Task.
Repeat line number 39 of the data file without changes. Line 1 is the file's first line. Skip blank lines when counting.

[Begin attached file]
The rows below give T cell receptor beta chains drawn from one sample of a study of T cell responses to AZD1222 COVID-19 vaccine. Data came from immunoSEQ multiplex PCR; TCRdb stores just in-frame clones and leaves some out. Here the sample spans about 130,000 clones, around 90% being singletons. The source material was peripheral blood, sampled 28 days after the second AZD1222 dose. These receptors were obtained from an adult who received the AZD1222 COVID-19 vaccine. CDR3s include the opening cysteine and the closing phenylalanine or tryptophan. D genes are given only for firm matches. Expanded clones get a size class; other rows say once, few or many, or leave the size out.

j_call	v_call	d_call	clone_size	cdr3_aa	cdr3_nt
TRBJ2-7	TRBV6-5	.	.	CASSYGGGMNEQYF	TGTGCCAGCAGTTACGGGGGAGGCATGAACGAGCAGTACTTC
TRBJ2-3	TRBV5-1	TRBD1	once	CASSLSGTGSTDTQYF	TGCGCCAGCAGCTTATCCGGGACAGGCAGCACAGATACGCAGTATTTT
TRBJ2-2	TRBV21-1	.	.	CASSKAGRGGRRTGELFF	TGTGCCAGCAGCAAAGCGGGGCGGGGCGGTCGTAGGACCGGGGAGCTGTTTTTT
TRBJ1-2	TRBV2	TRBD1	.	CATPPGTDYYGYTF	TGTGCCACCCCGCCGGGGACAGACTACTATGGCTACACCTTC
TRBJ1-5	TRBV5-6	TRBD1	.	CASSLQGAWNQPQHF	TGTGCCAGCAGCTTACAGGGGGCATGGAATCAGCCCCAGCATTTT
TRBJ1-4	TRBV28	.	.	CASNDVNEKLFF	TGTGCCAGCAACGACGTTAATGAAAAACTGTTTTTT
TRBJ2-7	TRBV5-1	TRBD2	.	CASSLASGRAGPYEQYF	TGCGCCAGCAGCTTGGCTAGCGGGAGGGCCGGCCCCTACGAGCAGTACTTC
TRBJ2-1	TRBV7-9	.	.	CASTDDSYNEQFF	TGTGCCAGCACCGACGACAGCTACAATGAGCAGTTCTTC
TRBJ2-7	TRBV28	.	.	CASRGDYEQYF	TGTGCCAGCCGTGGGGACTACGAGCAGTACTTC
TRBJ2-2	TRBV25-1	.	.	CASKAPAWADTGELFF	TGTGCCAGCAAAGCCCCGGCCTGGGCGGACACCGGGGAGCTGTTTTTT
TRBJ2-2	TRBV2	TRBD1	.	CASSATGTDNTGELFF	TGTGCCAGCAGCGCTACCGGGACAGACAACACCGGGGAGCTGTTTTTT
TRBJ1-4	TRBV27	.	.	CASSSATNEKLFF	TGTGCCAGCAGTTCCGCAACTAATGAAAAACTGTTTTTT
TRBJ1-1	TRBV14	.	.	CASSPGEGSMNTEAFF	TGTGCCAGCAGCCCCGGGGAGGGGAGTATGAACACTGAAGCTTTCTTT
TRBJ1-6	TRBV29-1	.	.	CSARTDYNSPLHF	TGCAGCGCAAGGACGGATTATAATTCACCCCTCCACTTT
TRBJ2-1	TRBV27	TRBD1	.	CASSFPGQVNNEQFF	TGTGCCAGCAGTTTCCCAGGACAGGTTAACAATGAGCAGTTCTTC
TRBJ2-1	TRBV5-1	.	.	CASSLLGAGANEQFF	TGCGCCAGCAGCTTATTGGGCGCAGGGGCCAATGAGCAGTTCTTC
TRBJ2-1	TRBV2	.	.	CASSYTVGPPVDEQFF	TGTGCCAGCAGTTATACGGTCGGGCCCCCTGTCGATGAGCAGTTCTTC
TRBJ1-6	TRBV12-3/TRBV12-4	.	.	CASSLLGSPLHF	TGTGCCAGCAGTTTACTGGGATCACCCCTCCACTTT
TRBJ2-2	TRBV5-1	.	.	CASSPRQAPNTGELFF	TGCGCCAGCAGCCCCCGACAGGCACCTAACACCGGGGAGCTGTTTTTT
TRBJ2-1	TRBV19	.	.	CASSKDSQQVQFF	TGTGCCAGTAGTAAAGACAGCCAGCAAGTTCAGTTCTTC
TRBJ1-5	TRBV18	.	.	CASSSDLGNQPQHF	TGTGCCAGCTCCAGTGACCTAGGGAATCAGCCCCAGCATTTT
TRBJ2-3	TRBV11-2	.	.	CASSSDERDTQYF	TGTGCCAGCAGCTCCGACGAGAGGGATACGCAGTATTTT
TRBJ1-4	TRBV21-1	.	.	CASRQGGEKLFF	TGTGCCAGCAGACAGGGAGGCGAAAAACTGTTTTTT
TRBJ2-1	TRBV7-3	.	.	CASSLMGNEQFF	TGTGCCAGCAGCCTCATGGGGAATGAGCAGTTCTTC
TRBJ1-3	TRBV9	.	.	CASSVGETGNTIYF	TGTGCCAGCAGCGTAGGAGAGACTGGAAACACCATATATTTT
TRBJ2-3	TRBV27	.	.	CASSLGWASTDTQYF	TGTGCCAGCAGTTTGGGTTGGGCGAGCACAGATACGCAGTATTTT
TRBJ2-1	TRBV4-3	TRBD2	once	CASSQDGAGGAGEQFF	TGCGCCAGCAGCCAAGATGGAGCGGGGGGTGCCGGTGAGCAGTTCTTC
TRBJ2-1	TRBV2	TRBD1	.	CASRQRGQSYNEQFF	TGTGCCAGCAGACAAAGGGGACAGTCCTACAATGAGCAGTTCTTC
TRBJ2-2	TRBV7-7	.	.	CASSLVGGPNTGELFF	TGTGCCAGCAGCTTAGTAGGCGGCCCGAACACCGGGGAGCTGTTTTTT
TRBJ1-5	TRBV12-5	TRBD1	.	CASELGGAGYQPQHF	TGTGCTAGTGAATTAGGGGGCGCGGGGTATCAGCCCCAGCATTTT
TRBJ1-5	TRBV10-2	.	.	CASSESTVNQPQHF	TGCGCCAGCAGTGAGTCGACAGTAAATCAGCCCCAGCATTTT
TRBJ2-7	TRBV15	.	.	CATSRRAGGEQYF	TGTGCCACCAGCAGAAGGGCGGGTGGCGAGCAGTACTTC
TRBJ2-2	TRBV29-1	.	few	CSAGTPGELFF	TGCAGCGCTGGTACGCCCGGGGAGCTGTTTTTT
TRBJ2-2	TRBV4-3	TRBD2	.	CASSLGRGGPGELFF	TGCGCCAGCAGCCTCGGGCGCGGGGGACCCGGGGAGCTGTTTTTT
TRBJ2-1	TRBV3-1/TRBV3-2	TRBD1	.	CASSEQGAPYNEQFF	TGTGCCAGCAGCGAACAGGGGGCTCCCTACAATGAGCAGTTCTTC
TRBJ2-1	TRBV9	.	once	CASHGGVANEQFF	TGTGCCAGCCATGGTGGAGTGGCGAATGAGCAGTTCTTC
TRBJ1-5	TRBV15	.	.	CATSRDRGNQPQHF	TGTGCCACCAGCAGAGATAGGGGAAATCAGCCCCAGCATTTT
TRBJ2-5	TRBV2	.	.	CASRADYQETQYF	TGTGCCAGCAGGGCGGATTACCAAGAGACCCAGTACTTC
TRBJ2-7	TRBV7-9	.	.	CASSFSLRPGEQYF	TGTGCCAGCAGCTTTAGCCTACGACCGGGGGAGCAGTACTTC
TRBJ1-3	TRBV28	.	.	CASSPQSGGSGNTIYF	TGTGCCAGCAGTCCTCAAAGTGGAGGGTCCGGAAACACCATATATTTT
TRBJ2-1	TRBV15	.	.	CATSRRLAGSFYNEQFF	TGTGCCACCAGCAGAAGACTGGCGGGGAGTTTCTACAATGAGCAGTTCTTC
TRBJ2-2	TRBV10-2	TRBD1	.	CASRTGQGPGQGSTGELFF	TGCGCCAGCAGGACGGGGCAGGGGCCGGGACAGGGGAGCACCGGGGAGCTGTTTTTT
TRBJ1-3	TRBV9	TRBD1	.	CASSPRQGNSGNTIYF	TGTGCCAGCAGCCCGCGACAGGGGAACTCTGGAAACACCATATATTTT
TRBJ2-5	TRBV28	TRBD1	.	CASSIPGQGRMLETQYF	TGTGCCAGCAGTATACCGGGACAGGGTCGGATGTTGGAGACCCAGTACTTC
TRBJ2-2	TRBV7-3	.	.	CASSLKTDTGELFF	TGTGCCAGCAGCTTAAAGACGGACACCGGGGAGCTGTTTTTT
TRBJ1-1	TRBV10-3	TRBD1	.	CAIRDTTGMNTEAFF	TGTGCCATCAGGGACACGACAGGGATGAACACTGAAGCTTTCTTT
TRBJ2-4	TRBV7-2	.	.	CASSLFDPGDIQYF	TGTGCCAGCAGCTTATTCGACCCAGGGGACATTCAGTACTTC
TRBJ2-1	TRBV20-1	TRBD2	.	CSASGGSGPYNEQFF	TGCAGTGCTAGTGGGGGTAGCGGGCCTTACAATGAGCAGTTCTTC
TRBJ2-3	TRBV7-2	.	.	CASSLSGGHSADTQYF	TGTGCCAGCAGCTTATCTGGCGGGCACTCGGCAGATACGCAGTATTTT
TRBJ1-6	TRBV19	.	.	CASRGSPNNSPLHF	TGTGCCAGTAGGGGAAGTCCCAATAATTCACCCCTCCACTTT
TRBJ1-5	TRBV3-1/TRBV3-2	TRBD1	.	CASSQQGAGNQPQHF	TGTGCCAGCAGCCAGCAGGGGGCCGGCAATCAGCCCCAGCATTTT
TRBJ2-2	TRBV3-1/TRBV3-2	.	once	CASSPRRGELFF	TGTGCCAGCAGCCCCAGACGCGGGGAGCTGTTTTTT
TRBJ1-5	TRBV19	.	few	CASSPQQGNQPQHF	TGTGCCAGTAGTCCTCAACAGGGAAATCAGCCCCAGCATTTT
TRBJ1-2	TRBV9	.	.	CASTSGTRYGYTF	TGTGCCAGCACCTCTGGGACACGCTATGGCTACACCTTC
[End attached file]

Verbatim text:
TRBJ1-5	TRBV15	.	.	CATSRDRGNQPQHF	TGTGCCACCAGCAGAGATAGGGGAAATCAGCCCCAGCATTTT